If You Like Gin And Marmite, You Are Probably A Better Trader

There are correlations between taste preferences and personality (disorders) which are also highly present on the trading floor — so check your tastes to see if you are already likely to be a winner!

Evidence has been reported that there are correlations between liking certain bitter tastes and certain personality factors.  Personality as generally understood does not really exist; the belief to the contrary is known as the Fundamental Attribution Error.  However, there are some stabilities in character which are or approach being diagnosable as “personality disorders.”  These though are very much in the eye of the beholder in terms of whether or not they impair effectiveness.  It turns out that these same personality stabilities are highly prevalent in competitive professions, so these people must be doing something right.

Researchers from the University of Innsbruck reported as follows:

Individual differences in bitter taste preferences are associated with antisocial personality traits

Bitter tastes are basically self-explanatory.  Marmite and gin and tonic are two obvious examples, but tea or coffee without sugar could be others.  One might also start looking at wine types.

The authors found robust correlations between preferences for such bitter tastes and the Dark Tetrad, which is the Dark Triad plus everyday sadism.  The Dark Triad is one of the stable factors in personality.  It consists of Machiavellianism, psychoticism/psychopathy, and narcissism, at levels below threshold for diagnosis as a personality disorder.

Machiavellianism could also be termed manipulativeness.  It reflects how likely someone is to be devious or to manipulate others for their own benefit.  Psychosis means susceptibility to delusions.  Some false beliefs — especially false positive beliefs about the self — are correlated with individual success.

Some authors in the literature include psychopathic tendencies instead of psychosis.  These tendencies come from a wide potential array of behaviours.  Some or all of the following may be present:

  • glibness
  • superficial charm
  • grandiosity
  • pathological lying
  • manipulation of others
  • lack of remorse and/or guilt
  • shallow affect
  • lack of empathy
  • failure to accept responsibility
  • stimulation-seeking behaviour
  • impulsivity
  • irresponsibility
  • parasitic orientation
  • lack of realistic life goals
  • poor behavioral controls
  • early childhood behaviour problems
  • criminal activity

Obviously some of these are very unhelpful.  But we can imagine that others could be extremely useful.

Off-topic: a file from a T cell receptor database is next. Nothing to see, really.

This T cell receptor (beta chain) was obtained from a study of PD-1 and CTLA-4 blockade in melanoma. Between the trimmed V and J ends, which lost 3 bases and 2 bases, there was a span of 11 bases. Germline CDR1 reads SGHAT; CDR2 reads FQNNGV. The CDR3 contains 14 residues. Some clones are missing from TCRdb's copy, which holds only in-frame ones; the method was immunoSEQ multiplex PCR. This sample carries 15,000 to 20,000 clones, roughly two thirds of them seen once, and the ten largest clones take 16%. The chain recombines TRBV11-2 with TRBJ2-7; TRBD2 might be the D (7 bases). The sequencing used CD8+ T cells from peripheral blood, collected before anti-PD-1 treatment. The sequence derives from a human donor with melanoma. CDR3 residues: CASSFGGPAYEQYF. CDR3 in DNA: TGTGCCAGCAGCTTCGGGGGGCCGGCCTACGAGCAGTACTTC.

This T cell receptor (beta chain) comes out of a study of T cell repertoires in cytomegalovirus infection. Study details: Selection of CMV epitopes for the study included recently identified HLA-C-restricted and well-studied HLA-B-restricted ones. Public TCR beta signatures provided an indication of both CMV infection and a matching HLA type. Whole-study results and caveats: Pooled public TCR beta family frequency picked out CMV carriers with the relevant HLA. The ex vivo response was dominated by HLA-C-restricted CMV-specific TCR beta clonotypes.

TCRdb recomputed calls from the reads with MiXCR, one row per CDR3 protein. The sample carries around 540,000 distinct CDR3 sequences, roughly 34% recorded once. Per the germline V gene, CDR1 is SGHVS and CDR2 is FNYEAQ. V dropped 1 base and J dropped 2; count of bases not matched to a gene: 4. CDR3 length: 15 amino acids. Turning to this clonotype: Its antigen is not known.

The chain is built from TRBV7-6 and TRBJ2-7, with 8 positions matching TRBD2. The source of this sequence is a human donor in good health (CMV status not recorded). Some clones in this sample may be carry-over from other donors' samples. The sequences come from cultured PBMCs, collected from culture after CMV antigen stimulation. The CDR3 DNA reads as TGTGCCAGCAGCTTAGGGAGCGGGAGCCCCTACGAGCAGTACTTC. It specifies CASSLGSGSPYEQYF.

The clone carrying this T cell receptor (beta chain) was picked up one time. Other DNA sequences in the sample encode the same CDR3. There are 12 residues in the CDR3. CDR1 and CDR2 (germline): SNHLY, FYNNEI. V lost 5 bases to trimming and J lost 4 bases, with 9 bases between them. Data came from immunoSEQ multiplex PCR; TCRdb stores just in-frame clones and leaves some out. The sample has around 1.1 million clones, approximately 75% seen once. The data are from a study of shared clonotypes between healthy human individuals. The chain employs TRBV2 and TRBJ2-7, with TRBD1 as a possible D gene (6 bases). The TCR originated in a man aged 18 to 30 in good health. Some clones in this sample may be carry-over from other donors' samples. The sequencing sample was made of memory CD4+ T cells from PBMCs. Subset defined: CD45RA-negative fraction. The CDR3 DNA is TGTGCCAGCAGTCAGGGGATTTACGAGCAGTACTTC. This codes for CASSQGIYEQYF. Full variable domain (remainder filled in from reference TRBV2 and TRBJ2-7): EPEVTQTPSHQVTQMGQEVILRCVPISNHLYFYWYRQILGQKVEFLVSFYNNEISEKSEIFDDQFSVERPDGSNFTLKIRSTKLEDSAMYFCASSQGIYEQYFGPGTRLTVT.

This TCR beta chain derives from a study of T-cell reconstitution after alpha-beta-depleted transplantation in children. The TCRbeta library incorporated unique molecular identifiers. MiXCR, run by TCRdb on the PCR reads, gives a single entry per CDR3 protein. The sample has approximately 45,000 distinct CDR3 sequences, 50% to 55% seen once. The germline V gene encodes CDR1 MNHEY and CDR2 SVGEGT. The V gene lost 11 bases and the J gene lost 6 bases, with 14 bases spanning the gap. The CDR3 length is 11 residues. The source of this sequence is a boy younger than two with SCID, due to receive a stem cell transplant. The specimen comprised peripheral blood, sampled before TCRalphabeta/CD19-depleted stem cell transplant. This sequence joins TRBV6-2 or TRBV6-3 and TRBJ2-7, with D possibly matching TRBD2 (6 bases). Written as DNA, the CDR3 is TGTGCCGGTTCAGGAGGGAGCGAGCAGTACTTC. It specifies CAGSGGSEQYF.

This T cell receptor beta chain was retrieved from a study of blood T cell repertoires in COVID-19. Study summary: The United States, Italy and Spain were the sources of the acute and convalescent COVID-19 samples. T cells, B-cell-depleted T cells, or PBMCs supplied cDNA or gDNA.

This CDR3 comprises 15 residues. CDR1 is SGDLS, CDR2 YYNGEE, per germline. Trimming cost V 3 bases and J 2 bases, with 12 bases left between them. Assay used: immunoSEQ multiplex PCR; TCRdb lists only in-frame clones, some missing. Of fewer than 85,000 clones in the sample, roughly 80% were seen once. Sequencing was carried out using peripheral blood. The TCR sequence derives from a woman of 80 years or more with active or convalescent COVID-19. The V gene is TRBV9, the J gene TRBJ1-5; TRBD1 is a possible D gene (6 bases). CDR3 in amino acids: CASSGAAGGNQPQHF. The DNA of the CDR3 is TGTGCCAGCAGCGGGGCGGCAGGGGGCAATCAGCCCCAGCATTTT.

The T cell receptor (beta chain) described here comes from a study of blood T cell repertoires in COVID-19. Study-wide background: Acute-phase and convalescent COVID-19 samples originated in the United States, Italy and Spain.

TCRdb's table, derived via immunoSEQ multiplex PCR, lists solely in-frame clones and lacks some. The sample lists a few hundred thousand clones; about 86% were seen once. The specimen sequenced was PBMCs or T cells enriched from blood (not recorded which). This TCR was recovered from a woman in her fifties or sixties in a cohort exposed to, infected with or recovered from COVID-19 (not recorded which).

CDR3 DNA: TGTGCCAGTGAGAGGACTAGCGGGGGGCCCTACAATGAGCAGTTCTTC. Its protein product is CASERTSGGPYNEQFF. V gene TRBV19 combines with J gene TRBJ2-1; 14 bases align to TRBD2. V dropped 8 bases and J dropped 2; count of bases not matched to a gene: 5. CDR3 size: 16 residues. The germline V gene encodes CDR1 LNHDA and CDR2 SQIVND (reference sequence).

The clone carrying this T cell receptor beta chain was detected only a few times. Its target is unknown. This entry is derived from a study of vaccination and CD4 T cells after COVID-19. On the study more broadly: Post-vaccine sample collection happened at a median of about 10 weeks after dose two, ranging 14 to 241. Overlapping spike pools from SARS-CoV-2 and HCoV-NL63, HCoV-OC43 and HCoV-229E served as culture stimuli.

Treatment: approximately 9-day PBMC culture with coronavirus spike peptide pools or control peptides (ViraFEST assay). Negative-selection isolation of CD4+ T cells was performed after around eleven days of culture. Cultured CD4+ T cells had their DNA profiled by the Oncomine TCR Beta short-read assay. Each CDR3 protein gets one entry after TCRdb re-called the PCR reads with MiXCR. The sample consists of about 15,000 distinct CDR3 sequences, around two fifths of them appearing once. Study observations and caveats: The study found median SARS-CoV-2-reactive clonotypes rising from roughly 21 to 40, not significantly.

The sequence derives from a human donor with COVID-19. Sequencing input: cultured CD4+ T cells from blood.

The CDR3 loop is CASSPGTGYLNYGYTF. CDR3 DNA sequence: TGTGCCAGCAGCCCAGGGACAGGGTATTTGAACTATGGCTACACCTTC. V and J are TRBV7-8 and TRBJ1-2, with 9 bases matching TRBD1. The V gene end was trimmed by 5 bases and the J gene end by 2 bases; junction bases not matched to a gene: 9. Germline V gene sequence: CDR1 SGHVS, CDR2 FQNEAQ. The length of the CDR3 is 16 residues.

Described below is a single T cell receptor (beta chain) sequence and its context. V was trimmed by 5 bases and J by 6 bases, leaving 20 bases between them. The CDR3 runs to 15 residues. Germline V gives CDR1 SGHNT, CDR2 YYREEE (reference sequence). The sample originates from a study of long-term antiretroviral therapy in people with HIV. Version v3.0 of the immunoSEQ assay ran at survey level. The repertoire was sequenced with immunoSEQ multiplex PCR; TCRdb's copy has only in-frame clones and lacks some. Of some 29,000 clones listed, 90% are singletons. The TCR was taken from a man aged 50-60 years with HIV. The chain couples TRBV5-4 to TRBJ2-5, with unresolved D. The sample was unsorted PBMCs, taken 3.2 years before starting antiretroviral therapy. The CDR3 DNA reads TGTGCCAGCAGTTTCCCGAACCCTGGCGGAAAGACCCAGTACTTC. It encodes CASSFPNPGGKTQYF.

Narcissism is an extreme level of self-absorption and self-belief.  This looks as though it will be really quite useful in terms of allowing people to fail repeatedly with no adverse ego consequences.

We know that the Dark Triad –and presumably also the Dark Tetrad, since that is very similar — are heavily over-represented in certain professions.  That is: investment banking, journalism and politics.  All of these professions are extremely competitive and perhaps also require a certain amount of ability to exploit others.  This can therefore explain why the Dark Triad would often be seen on the trading floor as well.

Of course, this shows correlation rather than causation.  However, since we have a plausible explanation as well as a correlation — it seems likely that being a Dark Triad person will be valuable when trading.  And now, since we have observed correlations* with bitter taste preferences, there is an easy way to check!

(Disclosure: I am well-known for liking ridiculous amounts of Marmite.  I don’t mind a gin and tonic either.  And I wrote this: https://www.amazon.co.uk/Psychology-Successful-Trading-Behavioural-Profitability/dp/1138096288/

So that’s one more data point!)

*The Innsbruck researchers say they have succeeded in:

consistently demonstrating a robust relation between increased enjoyment of bitter foods and heightened sadistic proclivities

Author: Tim Short

I am a former investment banking and securitisation specialist, having spent nearly a decade on the trading floor of several international investment banks. Throughout my career, I worked closely with syndicate/traders in order to establish the types of paper which would trade well and gained significant and broad experience in financial markets. Many people have trading experience similar to the above. What marks me out is what I did next. I decided to pursue my interest in philosophy at Doctoral level, specialising in the psychology of how we predict and explain the behaviour of others, and in particular, the errors or biases we are prone to in that process. I have used my experience to write The Psychology of Successful Trading. In this book, I combine the above experience and knowledge to show how biases can lead to inaccurate predictions of the behaviour of other market participants, and how remedying those biases can lead to better predictions and major profits. Learn more on the About Me page.

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